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Poll: Best and Worst ECtHR Judgment of 2013

February 12, 2014

Following the success of last year’s poll on the best and worst ECtHR judgment of 2012, we are hereby inviting all our readers to vote for the new edition: the best and worst ECtHR judgment of 2013. The poll is intended as a celebration of the best the ECtHR had to offer in 2013, but also as a reminder that it sometimes failed to effectively protect the Convention’s human rights.

To guide the process, we have taken the liberty of proposing a preliminary selection of candidates in each category (listed in reverse alphabetical order). However, feel free to indicate your preferred – or despised – alternative judgment by selecting the option “Other”. We will have access to the names of the judgments entered and will regularly post an update on the votes for “Other” in the comments section.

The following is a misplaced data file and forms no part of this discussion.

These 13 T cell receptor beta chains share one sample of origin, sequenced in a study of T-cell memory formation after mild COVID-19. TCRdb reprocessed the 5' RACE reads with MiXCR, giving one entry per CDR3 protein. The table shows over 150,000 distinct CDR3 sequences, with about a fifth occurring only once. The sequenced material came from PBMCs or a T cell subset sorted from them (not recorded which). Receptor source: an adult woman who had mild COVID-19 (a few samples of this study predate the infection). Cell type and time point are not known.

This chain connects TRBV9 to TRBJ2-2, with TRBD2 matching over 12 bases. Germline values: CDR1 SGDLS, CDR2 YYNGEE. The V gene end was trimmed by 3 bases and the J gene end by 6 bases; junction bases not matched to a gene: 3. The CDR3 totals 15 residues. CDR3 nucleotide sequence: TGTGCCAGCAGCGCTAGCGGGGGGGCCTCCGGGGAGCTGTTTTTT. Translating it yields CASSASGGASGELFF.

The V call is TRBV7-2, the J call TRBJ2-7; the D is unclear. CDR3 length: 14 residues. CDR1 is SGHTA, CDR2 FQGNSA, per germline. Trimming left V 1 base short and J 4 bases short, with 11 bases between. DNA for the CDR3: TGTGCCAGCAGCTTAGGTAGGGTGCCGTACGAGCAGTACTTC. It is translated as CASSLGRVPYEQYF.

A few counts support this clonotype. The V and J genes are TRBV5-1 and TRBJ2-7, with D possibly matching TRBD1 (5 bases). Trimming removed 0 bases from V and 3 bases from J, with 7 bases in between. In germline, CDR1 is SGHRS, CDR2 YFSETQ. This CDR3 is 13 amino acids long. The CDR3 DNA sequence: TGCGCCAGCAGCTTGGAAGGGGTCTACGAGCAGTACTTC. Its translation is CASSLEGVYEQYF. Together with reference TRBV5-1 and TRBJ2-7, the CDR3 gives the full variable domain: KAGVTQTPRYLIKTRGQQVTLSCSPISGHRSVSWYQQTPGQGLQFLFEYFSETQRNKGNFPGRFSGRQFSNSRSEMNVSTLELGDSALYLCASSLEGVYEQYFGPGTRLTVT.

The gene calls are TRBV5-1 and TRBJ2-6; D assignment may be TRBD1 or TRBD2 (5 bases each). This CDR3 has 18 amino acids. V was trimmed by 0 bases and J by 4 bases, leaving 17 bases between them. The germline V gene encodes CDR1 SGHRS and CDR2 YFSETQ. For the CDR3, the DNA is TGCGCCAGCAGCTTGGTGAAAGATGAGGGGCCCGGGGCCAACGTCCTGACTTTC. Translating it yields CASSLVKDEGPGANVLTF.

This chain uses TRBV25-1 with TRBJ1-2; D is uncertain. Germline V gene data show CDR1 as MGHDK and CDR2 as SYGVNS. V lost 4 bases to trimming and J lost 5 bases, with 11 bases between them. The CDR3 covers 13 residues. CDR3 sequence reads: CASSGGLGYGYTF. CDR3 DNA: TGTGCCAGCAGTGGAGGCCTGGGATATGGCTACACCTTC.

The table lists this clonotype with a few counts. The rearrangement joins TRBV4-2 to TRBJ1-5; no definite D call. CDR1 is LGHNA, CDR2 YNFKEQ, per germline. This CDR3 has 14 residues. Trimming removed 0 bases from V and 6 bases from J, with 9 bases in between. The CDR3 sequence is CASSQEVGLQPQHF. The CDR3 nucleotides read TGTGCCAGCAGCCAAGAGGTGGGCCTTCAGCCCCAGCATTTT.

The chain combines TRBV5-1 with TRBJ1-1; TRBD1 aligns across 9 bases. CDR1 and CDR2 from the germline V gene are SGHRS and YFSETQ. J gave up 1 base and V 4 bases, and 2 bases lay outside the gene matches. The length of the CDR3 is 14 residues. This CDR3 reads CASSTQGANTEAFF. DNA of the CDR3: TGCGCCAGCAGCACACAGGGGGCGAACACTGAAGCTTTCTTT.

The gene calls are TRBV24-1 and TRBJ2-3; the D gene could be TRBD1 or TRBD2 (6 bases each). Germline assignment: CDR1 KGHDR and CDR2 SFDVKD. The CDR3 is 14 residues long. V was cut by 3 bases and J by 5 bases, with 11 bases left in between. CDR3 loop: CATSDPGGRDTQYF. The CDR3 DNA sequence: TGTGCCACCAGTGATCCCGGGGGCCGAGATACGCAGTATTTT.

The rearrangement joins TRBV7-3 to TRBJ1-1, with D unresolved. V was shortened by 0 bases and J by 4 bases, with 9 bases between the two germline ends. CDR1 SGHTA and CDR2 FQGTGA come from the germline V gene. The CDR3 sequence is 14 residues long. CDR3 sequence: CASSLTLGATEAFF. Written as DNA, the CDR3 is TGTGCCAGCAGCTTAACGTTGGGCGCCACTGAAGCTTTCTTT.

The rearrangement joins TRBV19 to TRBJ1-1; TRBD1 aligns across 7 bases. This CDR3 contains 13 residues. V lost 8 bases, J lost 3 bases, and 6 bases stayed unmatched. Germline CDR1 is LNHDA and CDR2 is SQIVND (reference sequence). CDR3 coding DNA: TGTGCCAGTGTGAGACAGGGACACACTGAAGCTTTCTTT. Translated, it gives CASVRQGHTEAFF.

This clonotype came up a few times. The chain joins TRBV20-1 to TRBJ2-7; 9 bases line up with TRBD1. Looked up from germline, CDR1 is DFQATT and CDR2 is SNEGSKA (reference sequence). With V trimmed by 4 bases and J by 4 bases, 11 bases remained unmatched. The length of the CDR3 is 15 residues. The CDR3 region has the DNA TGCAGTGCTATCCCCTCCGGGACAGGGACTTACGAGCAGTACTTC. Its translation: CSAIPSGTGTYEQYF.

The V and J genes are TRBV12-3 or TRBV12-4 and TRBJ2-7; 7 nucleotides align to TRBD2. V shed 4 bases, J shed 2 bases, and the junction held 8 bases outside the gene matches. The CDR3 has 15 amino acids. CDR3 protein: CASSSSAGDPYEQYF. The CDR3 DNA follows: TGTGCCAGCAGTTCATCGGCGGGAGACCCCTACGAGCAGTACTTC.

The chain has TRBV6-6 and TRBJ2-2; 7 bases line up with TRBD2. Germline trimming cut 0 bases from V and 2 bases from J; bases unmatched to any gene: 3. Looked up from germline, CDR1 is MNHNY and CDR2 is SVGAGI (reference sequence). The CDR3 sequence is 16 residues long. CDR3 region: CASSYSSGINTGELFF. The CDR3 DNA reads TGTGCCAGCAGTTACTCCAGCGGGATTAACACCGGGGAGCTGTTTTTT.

And now, here are the nominees in the categories of best and worst ECtHR judgment of 2013:

 

 

 

A brief summary of the nominated judgments follows below. A link to a blog post on each judgment is also offered, providing further insights into the reasons for its nomination.

 

Nominees for best judgment

 

Vojnity v. Hungary

This Chamber judgment dealt with the Hungarian State’s refusal to grant the applicant custody over and access rights to his son for reasons to do with the applicant’s  religion. The Chamber judgment is nominated for best judgment because it recognises religion as a ‘suspect ground’ for the purposes of application of article 14 ECHR, insisting that States must give “very weighty reasons” if they wish to justify discrimination on the basis of religion. For more, see our post here.

Vinter and Others v. the United Kingdom